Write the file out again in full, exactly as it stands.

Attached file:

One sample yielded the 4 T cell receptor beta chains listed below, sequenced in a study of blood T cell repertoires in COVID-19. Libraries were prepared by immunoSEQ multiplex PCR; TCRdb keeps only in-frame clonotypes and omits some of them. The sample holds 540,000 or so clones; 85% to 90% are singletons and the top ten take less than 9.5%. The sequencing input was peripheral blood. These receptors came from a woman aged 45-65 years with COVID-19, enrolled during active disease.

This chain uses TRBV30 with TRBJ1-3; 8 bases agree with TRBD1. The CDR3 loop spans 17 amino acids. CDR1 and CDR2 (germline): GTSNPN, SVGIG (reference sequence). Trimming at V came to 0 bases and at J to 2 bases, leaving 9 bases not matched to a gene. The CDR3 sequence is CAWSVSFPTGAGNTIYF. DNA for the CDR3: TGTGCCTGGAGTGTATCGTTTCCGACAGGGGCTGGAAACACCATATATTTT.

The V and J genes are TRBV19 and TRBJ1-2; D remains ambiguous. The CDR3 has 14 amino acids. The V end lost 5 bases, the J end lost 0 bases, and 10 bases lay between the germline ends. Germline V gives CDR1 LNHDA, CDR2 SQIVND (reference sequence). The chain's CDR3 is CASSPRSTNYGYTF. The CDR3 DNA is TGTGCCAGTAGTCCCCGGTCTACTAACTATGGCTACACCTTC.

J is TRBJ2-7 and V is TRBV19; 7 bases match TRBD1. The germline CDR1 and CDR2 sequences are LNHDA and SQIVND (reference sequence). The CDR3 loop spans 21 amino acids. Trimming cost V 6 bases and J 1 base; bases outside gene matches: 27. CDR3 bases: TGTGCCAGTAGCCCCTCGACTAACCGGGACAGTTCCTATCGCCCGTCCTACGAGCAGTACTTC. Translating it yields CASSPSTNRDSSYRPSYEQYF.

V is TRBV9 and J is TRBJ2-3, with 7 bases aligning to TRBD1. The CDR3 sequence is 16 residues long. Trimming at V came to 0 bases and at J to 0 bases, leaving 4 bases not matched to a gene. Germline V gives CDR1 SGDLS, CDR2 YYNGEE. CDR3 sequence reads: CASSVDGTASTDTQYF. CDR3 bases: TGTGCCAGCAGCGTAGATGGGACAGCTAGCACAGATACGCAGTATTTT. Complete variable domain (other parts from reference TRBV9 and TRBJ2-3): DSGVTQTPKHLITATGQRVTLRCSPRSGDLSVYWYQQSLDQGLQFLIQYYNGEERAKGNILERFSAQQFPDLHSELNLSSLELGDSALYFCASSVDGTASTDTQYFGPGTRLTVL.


One sample yielded the 4 T cell receptor beta chains listed below, sequenced in a study of blood T cell repertoires in COVID-19. Libraries were prepared by immunoSEQ multiplex PCR; TCRdb keeps only in-frame clonotypes and omits some of them. The sample holds 540,000 or so clones; 85% to 90% are singletons and the top ten take less than 9.5%. The sequencing input was peripheral blood. These receptors came from a woman aged 45-65 years with COVID-19, enrolled during active disease.

This chain uses TRBV30 with TRBJ1-3; 8 bases agree with TRBD1. The CDR3 loop spans 17 amino acids. CDR1 and CDR2 (germline): GTSNPN, SVGIG (reference sequence). Trimming at V came to 0 bases and at J to 2 bases, leaving 9 bases not matched to a gene. The CDR3 sequence is CAWSVSFPTGAGNTIYF. DNA for the CDR3: TGTGCCTGGAGTGTATCGTTTCCGACAGGGGCTGGAAACACCATATATTTT.

The V and J genes are TRBV19 and TRBJ1-2; D remains ambiguous. The CDR3 has 14 amino acids. The V end lost 5 bases, the J end lost 0 bases, and 10 bases lay between the germline ends. Germline V gives CDR1 LNHDA, CDR2 SQIVND (reference sequence). The chain's CDR3 is CASSPRSTNYGYTF. The CDR3 DNA is TGTGCCAGTAGTCCCCGGTCTACTAACTATGGCTACACCTTC.

J is TRBJ2-7 and V is TRBV19; 7 bases match TRBD1. The germline CDR1 and CDR2 sequences are LNHDA and SQIVND (reference sequence). The CDR3 loop spans 21 amino acids. Trimming cost V 6 bases and J 1 base; bases outside gene matches: 27. CDR3 bases: TGTGCCAGTAGCCCCTCGACTAACCGGGACAGTTCCTATCGCCCGTCCTACGAGCAGTACTTC. Translating it yields CASSPSTNRDSSYRPSYEQYF.

V is TRBV9 and J is TRBJ2-3, with 7 bases aligning to TRBD1. The CDR3 sequence is 16 residues long. Trimming at V came to 0 bases and at J to 0 bases, leaving 4 bases not matched to a gene. Germline V gives CDR1 SGDLS, CDR2 YYNGEE. CDR3 sequence reads: CASSVDGTASTDTQYF. CDR3 bases: TGTGCCAGCAGCGTAGATGGGACAGCTAGCACAGATACGCAGTATTTT. Complete variable domain (other parts from reference TRBV9 and TRBJ2-3): DSGVTQTPKHLITATGQRVTLRCSPRSGDLSVYWYQQSLDQGLQFLIQYYNGEERAKGNILERFSAQQFPDLHSELNLSSLELGDSALYFCASSVDGTASTDTQYFGPGTRLTVL.